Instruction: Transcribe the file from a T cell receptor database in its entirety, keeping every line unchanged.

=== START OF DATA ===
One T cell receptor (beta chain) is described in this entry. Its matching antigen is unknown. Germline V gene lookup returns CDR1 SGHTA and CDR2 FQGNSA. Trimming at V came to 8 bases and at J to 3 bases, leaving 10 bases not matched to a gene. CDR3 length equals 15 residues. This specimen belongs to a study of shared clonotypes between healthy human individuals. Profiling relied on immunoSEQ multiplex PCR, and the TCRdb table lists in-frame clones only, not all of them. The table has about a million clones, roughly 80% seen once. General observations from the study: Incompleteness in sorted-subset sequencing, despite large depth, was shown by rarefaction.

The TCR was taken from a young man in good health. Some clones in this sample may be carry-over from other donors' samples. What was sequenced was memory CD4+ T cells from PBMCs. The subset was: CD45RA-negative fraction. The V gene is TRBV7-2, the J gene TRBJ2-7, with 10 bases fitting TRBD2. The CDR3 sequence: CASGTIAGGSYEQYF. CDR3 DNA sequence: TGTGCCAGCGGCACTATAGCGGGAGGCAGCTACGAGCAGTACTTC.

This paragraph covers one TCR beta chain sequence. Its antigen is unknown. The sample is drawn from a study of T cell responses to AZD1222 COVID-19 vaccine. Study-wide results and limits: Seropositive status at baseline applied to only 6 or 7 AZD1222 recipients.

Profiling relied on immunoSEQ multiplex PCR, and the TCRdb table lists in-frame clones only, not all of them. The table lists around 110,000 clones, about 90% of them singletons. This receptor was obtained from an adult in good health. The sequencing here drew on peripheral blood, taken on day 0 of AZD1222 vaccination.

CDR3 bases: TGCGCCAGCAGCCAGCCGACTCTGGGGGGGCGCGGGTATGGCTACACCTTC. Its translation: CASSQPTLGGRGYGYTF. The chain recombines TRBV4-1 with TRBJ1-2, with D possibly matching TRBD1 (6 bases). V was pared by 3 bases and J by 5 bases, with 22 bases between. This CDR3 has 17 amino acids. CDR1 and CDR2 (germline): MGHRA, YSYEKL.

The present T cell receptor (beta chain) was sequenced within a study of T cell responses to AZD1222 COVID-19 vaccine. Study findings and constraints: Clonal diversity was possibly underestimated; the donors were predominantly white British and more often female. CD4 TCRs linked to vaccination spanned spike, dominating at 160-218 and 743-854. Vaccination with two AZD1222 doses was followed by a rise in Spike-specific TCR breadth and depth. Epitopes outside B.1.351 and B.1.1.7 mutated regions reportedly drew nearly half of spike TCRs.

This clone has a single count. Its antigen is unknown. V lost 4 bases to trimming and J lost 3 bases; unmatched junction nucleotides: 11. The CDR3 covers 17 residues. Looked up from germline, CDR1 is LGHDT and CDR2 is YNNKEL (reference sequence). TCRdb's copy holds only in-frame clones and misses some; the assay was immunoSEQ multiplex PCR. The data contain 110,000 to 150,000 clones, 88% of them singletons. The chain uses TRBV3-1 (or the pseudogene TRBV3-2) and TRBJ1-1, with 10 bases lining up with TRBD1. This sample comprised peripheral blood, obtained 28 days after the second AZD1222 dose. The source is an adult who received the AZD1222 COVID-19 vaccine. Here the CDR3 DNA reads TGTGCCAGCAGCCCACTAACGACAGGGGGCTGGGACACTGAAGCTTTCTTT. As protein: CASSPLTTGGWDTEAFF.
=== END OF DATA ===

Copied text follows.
One T cell receptor (beta chain) is described in this entry. Its matching antigen is unknown. Germline V gene lookup returns CDR1 SGHTA and CDR2 FQGNSA. Trimming at V came to 8 bases and at J to 3 bases, leaving 10 bases not matched to a gene. CDR3 length equals 15 residues. This specimen belongs to a study of shared clonotypes between healthy human individuals. Profiling relied on immunoSEQ multiplex PCR, and the TCRdb table lists in-frame clones only, not all of them. The table has about a million clones, roughly 80% seen once. General observations from the study: Incompleteness in sorted-subset sequencing, despite large depth, was shown by rarefaction.

The TCR was taken from a young man in good health. Some clones in this sample may be carry-over from other donors' samples. What was sequenced was memory CD4+ T cells from PBMCs. The subset was: CD45RA-negative fraction. The V gene is TRBV7-2, the J gene TRBJ2-7, with 10 bases fitting TRBD2. The CDR3 sequence: CASGTIAGGSYEQYF. CDR3 DNA sequence: TGTGCCAGCGGCACTATAGCGGGAGGCAGCTACGAGCAGTACTTC.

This paragraph covers one TCR beta chain sequence. Its antigen is unknown. The sample is drawn from a study of T cell responses to AZD1222 COVID-19 vaccine. Study-wide results and limits: Seropositive status at baseline applied to only 6 or 7 AZD1222 recipients.

Profiling relied on immunoSEQ multiplex PCR, and the TCRdb table lists in-frame clones only, not all of them. The table lists around 110,000 clones, about 90% of them singletons. This receptor was obtained from an adult in good health. The sequencing here drew on peripheral blood, taken on day 0 of AZD1222 vaccination.

CDR3 bases: TGCGCCAGCAGCCAGCCGACTCTGGGGGGGCGCGGGTATGGCTACACCTTC. Its translation: CASSQPTLGGRGYGYTF. The chain recombines TRBV4-1 with TRBJ1-2, with D possibly matching TRBD1 (6 bases). V was pared by 3 bases and J by 5 bases, with 22 bases between. This CDR3 has 17 amino acids. CDR1 and CDR2 (germline): MGHRA, YSYEKL.

The present T cell receptor (beta chain) was sequenced within a study of T cell responses to AZD1222 COVID-19 vaccine. Study findings and constraints: Clonal diversity was possibly underestimated; the donors were predominantly white British and more often female. CD4 TCRs linked to vaccination spanned spike, dominating at 160-218 and 743-854. Vaccination with two AZD1222 doses was followed by a rise in Spike-specific TCR breadth and depth. Epitopes outside B.1.351 and B.1.1.7 mutated regions reportedly drew nearly half of spike TCRs.

This clone has a single count. Its antigen is unknown. V lost 4 bases to trimming and J lost 3 bases; unmatched junction nucleotides: 11. The CDR3 covers 17 residues. Looked up from germline, CDR1 is LGHDT and CDR2 is YNNKEL (reference sequence). TCRdb's copy holds only in-frame clones and misses some; the assay was immunoSEQ multiplex PCR. The data contain 110,000 to 150,000 clones, 88% of them singletons. The chain uses TRBV3-1 (or the pseudogene TRBV3-2) and TRBJ1-1, with 10 bases lining up with TRBD1. This sample comprised peripheral blood, obtained 28 days after the second AZD1222 dose. The source is an adult who received the AZD1222 COVID-19 vaccine. Here the CDR3 DNA reads TGTGCCAGCAGCCCACTAACGACAGGGGGCTGGGACACTGAAGCTTTCTTT. As protein: CASSPLTTGGWDTEAFF.